Even worse, SWAT-ting is quickly becoming a scare tactic used against political bloggers, essentially stifling those bloggers’ First Amendment rights.

Read the entire letter at the link above. There is no reason why any Member of Congress would not sign on to support an investigation into this deplorable tactic. I see that my Congressman, Buck McKeon (R-CA) does not have his name on this letter. Time to add your name to the letter Congressman McKeon.

Progressive columnist E.J. Dionne writes a column today in the Washington Post that proclaims that 'Government is the Solution' to the economic challenges our nation faces. He makes the usual progressive, Keynesian argument...
Indeed, our unemployment rate is higher today than it should be because conservatives blocked additional federal spending to prevent layoffs by state and local governments — and because progressives, including Obama, took too long to propose more federal help. Obama’s jobs program would be a step in the right direction, and he’s right to tout it now. But he should have pushed for a bigger stimulus from the beginning. The anti-government disposition has so much power that Democrats and moderate Republicans allowed themselves to be intimidated into keeping it too small.

Let’s turn Ronald Reagan’s declaration on its head: Opposition to government isn’t the solution. Opposition to government was and remains the problem. It is past time that we affirm government’s ability to heal the economy, and its responsibility for doing so.

Moronic is just one way to describe this argument. Dionne doesn't walk the evidence and the facts to develop a solution - he takes the inverse path where he has already a solution - bigger government and more government power is what he sees as the solution. He then tries to build a case to support that preconceived solution.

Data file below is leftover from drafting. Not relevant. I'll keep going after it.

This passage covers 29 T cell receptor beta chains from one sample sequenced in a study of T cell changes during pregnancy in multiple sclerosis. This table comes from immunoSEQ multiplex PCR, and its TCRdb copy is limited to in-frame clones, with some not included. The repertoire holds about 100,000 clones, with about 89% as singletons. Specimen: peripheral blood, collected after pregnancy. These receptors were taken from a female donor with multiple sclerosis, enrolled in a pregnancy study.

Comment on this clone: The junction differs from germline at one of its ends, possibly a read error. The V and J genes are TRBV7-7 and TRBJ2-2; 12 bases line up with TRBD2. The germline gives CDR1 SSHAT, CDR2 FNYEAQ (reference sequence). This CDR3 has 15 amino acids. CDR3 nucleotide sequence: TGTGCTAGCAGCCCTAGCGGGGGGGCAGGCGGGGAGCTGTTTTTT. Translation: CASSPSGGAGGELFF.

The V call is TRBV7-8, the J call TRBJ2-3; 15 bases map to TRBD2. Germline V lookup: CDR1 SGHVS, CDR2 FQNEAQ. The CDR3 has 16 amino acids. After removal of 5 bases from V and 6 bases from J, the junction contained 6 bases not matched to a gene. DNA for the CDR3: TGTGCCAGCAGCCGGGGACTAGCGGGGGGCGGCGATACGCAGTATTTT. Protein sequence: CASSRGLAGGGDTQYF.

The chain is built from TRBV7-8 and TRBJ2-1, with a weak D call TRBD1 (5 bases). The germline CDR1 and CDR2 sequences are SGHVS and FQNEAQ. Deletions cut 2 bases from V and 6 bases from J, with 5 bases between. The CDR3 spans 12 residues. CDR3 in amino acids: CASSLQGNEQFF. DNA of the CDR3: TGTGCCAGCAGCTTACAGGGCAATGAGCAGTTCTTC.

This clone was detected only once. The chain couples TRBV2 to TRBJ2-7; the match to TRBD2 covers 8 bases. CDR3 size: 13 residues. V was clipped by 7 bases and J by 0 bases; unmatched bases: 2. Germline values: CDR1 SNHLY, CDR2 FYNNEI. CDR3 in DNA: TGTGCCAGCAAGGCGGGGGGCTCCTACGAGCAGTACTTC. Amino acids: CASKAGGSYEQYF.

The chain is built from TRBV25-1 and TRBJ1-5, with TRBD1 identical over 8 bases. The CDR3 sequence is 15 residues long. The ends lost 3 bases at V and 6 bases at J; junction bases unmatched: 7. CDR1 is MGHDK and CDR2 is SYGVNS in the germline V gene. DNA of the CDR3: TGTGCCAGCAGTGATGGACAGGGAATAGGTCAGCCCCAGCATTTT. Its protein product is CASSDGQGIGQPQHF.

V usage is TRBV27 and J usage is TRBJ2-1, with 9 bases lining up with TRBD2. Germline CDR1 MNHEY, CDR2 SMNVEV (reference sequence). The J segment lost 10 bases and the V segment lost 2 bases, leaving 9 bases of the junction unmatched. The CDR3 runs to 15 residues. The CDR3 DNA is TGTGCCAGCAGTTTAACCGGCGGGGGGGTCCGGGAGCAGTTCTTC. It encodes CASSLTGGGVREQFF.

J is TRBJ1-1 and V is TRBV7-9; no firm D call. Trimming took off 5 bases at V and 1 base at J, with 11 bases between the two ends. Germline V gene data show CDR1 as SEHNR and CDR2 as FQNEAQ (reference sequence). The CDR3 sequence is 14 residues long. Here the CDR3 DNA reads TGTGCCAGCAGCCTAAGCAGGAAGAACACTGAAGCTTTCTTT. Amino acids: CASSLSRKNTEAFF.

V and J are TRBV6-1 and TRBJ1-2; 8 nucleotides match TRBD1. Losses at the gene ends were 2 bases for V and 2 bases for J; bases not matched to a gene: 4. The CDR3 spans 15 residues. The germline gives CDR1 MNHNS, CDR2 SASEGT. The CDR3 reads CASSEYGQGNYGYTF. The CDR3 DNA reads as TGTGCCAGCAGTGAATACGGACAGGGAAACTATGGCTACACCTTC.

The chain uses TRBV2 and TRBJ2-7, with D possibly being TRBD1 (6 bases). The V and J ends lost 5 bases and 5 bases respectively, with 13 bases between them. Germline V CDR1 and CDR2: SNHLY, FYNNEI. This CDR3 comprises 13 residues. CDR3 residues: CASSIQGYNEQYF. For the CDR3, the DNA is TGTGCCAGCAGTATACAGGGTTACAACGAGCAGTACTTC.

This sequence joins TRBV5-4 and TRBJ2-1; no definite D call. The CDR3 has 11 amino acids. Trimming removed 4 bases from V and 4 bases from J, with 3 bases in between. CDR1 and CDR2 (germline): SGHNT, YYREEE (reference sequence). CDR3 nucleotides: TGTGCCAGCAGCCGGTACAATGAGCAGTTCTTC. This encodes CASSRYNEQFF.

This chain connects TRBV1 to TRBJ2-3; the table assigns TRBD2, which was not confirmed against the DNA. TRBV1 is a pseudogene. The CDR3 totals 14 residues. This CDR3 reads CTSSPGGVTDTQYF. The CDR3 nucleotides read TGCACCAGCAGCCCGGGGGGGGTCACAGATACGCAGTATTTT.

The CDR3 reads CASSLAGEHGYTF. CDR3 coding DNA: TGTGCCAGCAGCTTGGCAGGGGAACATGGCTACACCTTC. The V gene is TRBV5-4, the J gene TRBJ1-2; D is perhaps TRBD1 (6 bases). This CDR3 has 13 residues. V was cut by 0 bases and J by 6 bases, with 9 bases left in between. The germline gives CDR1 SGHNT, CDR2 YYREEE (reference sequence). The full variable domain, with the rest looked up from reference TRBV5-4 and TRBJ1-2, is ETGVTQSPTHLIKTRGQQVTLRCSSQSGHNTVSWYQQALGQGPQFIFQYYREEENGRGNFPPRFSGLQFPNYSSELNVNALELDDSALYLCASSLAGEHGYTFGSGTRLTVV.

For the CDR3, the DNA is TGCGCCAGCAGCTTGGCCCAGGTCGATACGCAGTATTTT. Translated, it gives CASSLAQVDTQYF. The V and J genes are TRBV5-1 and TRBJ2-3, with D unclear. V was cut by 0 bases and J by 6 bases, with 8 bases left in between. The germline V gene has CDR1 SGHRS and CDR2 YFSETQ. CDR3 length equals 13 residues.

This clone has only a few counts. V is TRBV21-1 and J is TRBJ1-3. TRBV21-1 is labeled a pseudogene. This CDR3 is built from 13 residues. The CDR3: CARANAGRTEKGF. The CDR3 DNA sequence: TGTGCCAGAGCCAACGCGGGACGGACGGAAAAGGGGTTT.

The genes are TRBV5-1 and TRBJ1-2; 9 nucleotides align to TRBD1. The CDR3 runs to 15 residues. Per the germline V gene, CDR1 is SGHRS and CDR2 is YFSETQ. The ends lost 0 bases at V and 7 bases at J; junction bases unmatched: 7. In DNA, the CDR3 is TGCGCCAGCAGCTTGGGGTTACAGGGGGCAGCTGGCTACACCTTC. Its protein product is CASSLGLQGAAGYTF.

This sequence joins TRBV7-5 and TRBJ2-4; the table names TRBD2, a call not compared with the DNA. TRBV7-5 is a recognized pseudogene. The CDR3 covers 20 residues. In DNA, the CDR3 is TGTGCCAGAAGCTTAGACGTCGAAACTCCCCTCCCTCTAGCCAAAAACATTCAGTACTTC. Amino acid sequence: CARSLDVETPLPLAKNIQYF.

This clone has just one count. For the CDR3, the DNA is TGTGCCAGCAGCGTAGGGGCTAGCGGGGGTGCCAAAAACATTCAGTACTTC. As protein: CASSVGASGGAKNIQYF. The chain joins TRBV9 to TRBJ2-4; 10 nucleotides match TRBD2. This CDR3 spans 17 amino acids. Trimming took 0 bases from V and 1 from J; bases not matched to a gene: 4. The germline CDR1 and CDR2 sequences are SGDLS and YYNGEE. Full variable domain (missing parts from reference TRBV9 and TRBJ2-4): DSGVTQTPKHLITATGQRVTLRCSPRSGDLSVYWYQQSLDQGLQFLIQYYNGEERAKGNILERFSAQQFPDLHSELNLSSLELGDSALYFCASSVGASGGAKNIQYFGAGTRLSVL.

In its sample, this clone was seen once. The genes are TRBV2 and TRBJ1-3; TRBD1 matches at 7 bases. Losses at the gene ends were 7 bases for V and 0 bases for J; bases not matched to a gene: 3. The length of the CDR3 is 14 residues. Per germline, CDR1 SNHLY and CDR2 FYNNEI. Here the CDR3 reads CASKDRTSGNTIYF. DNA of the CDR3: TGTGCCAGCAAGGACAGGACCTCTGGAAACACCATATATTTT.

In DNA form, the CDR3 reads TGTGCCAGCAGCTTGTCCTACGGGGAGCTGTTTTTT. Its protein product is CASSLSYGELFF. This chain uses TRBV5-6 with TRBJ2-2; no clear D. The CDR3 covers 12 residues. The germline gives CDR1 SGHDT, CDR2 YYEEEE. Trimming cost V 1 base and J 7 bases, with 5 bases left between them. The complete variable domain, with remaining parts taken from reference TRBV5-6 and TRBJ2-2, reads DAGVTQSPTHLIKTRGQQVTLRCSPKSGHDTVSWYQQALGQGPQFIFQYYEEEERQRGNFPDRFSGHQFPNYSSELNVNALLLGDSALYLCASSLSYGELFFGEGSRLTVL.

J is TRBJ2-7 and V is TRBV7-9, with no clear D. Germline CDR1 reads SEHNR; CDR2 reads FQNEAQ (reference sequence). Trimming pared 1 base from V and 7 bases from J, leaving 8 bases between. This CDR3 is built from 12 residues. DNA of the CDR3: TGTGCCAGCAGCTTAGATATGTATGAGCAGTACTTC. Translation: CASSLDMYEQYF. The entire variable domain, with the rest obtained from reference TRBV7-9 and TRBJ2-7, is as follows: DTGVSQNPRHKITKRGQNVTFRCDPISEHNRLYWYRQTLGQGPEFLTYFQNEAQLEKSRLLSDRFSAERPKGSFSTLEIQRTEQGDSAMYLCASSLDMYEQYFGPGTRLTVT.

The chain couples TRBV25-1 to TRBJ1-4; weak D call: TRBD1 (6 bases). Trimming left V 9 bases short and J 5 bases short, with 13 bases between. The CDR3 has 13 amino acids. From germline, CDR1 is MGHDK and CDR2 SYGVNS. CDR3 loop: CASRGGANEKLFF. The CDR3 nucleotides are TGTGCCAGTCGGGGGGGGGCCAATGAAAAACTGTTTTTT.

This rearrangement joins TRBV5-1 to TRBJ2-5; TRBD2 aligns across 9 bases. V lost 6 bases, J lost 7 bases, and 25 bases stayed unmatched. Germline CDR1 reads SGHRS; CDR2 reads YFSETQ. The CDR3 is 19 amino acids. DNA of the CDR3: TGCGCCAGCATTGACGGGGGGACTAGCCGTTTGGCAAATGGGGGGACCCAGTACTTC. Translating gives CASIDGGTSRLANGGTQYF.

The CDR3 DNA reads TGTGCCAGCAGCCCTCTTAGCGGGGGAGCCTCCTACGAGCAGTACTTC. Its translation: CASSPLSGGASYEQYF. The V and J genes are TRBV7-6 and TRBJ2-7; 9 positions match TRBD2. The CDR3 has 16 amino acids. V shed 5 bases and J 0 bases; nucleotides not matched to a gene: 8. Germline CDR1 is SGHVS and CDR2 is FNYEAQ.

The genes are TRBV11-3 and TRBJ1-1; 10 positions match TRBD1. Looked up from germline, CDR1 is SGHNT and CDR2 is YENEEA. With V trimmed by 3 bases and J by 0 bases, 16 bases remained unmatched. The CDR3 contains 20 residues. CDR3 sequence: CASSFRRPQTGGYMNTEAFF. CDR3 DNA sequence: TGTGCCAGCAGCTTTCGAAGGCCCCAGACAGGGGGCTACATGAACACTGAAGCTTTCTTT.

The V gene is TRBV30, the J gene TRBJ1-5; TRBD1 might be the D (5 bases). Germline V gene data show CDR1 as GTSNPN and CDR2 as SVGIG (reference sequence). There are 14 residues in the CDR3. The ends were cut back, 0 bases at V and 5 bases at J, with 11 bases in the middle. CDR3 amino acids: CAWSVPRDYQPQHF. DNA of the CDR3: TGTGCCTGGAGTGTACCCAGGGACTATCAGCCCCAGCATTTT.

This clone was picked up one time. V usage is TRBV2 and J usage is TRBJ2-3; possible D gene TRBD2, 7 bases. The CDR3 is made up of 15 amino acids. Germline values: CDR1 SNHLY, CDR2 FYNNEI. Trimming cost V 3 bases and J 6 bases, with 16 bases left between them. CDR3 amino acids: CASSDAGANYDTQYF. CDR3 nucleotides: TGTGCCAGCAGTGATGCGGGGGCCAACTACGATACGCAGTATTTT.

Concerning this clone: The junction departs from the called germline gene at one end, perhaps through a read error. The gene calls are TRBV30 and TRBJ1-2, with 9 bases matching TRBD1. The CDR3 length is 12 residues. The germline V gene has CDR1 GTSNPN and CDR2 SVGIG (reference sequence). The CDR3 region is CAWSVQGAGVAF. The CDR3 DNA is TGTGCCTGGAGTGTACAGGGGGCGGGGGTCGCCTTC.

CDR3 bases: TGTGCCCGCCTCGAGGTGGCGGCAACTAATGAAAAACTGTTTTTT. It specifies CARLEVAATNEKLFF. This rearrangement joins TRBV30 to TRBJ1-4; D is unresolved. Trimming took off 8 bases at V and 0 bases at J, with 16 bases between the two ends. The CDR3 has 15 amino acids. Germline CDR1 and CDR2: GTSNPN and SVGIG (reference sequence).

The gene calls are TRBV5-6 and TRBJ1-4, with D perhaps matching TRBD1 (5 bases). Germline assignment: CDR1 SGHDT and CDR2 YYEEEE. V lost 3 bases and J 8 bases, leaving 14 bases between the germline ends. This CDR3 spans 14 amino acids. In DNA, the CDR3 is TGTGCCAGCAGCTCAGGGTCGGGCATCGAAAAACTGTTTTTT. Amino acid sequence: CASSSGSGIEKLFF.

We're at 8.2% unemployment today because of layoffs by state and local governments? We're down 5 million jobs in the work force since Obama took office, and these are not all public sector jobs. In fact, the only reason we are even talking about an 8.2% unemployment rate is that we're talking about a number that has been cooked by the Administration in conjunction with the lowest labor participation rate in three decades. We should be at a 10.9% national unemployment rate.

In May 2012, the national economy created 82,000 jobs in the private sector. Nationally, the public sector lost 13,000 jobs. We're to believe, according to Dionne and other progressive nimrods, that these lost 13,000 jobs brought the unemployment to 8.2%? depending on the source, we need, every month, between 90,000 and 150,000 jobs to be created to just maintain pace with the population growth we experience. This economy of Barack Obama and the progressive Democrats failed, in May 2012, to stay pace with population growth even if we ignore the 13,000 public sector jobs between 8,000 and 68,000 jobs.